There are three Napier siblings – one is perfect and adored, one struggles to live up the image her sister has set while never quite achieving that goal in the eyes of their parents. The third doesn’t even try to meet the parental expectations and is now a recovering addict. When the perfect sibling dies in this car crash, one sibling withdraws back into their addiction and the other, Molly, goes on a quest to learn the truth. Why would her perfect sister with a perfect husband and perfect life kill herself – and did she intentionally attempt to kill the other driver as well? As Molly searches for the truth, she discovers more questions and secrets than anyone, including herself, are prepared to answer.

Everything about Her Sister’s Secret was interesting: the characters were complex, the writing was exceptional and the plot was riviting. There were plenty of red herrings to keep me guessing how the ending would play out. I had my own suspicions, but the nuances of the story line kept me intrigued to the very end. This is exactly how thrillers and suspense should be written. If you haven’t picked up Her Sister’s Secret yet, then I highly encourage you to do so.

And those are my “shorts for Saturday.” Have you read these three, one or all? What did you think about them? Let me know. As always, I’m appreciative to #Netgalley for my copies of these books and to @StMartinsPress and @HarperImpulse as well as to the authors who make it all possible. Happy Reading!

 

RecentReads and RapidReviews

Recent and Rapid I have two quick reviews for you today. Let me know if you’ve read them and what you thought about them.

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I actually read two books within a week of each other involving an “escape room” and I could have sworn that I reviewed both. Wrong. Luckily, the review today is for the one that I enjoyed most: The Escape Room by Megan Goldin.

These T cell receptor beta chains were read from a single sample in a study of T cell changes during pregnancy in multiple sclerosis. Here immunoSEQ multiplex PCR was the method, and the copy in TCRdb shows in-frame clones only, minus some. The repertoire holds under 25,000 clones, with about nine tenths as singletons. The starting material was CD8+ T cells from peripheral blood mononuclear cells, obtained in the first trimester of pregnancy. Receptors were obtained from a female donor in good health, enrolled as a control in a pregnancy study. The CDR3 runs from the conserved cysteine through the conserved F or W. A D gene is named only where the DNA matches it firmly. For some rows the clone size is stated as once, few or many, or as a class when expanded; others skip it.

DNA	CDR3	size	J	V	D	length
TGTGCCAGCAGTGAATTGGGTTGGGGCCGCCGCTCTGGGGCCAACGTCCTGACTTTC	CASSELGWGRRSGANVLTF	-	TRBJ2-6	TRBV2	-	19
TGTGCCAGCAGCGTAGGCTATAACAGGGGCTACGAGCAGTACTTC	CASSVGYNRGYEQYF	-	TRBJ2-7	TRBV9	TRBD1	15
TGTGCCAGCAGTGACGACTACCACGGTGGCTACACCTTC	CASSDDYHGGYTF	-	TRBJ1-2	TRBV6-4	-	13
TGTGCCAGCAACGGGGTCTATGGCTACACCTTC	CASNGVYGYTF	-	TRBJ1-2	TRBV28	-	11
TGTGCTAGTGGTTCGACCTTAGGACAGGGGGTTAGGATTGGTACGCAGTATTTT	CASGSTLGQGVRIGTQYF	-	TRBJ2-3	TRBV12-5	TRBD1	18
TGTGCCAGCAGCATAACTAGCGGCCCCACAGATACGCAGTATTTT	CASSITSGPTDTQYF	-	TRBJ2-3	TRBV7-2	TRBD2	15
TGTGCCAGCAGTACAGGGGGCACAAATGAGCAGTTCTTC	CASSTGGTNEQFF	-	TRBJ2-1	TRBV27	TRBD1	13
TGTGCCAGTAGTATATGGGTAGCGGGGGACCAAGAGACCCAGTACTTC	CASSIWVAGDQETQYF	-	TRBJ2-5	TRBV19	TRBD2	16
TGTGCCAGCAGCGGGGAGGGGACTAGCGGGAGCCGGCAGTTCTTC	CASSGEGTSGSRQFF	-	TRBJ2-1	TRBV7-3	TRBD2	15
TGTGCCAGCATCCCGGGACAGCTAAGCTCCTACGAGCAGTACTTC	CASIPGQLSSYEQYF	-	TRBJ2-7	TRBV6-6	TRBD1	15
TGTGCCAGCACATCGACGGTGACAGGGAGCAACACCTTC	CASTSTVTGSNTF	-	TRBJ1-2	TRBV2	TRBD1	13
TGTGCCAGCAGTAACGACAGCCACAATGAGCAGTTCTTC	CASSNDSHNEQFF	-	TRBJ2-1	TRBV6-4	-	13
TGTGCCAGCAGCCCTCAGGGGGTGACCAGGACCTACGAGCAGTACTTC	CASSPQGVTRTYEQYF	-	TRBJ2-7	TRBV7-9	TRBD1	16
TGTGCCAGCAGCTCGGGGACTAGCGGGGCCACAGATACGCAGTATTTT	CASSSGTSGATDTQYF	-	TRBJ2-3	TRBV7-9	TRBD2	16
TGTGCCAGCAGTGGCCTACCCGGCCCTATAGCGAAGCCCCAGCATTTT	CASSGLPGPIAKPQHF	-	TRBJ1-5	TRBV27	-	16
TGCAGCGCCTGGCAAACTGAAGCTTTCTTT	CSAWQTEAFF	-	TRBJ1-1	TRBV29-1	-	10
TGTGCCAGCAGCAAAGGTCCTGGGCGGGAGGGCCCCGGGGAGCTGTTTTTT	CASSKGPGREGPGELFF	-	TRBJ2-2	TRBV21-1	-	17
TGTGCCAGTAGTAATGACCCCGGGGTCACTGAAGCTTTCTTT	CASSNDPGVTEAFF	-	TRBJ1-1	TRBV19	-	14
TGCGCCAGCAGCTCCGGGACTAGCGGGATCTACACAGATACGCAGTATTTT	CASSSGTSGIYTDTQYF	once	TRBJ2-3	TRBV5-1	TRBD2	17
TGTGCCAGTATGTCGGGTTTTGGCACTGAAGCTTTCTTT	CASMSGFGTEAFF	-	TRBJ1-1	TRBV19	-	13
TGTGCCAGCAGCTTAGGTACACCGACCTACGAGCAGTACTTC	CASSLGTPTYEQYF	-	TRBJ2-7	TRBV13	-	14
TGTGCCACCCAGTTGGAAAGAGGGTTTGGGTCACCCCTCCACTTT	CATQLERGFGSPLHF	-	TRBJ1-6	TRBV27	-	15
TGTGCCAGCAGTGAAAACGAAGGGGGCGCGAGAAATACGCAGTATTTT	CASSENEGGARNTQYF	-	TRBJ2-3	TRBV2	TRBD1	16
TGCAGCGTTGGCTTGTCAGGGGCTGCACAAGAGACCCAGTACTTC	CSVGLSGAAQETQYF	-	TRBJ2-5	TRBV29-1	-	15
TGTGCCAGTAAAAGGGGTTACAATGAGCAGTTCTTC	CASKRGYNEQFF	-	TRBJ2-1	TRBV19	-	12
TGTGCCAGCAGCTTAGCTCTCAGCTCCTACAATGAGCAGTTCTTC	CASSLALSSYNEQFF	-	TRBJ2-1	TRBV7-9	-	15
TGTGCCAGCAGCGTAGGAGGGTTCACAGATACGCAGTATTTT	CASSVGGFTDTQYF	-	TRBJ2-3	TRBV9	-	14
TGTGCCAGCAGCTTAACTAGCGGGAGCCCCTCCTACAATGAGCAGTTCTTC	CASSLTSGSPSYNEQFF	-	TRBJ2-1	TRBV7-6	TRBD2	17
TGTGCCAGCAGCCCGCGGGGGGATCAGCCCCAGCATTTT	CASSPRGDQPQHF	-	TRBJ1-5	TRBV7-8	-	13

The setting is Wall Street in a brokerage firm that either is everyone’s worst nightmare working environment or is dead-on regarding the cut throat nature of Wall Street. The book is told in present day and through flashbacks of one its workers, Sara, who was a brilliant recent graduate in need of a break. When she is hired at Stanhope and Sons, she believes that all of her dreams have been fulfilled and her problems are over. She could not have been more wrong. In the present, four fellow workers of Sara’s – the most successful team at Stanhope – are summoned to a late night meeting in what appears to be an abandoned building. After entering the elevator, the four discover that they are part of an escape room puzzle that goes horribly and terrifyingly wrong. As the team solves more of the puzzles’ clues, they realize that it is not a game, unless it’s a game to the death.

There were parts of the story line that were questionable and took a little suspension of belief, however, I absolutely loved this book. The characters are developed so well and so thoroughly that I despised each of the four in the elevator. By the end of the book, I was actually hoping they all would die. Seriously. They are bad people. At the same time, the background story of Sara was fascinating and realistically well told. I read this one in one night without stopping. If you like thrilling thrillers and despicable characters, then this is a must-read book for you!

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Laura Lippman is a “hit or miss” author for me, more often hit than miss. Lady in the Lake demonstrates why I keep coming back to her work. It is a stellar mystery set in the perfect era. She manages to capture the frustration of women in the 1960s, the racial tension of then and now and lays out an incredible mystery that keeps readers guessing until the very end. That she does all of this with a very likeable and witty character is “icing on the cake.”

Lady in the Lake is actually inspired by a true story of the unsolved murder of Shirley Parker in Baltimore. Although that case remains unsolved, Lippman’s indomitable character, Maddie, is on a mission to prove that she has what it takes to be an ace reporter and solve the mysterious death of Cleo aka The Woman in the Lake. The story is told from multiple points of view but Lippman seamlessly transitions through each of them as she makes each of their voices clear and understood. Lippman’s past as a reporter shows in her astute descriptions of the newsroom. Add to that the nuances of racial tension that was simmering throughout America at this time and you have a winner of book. To say that this was one of my favorite books of the summer is an understatement. I loved the characters, the era and the writing immensely.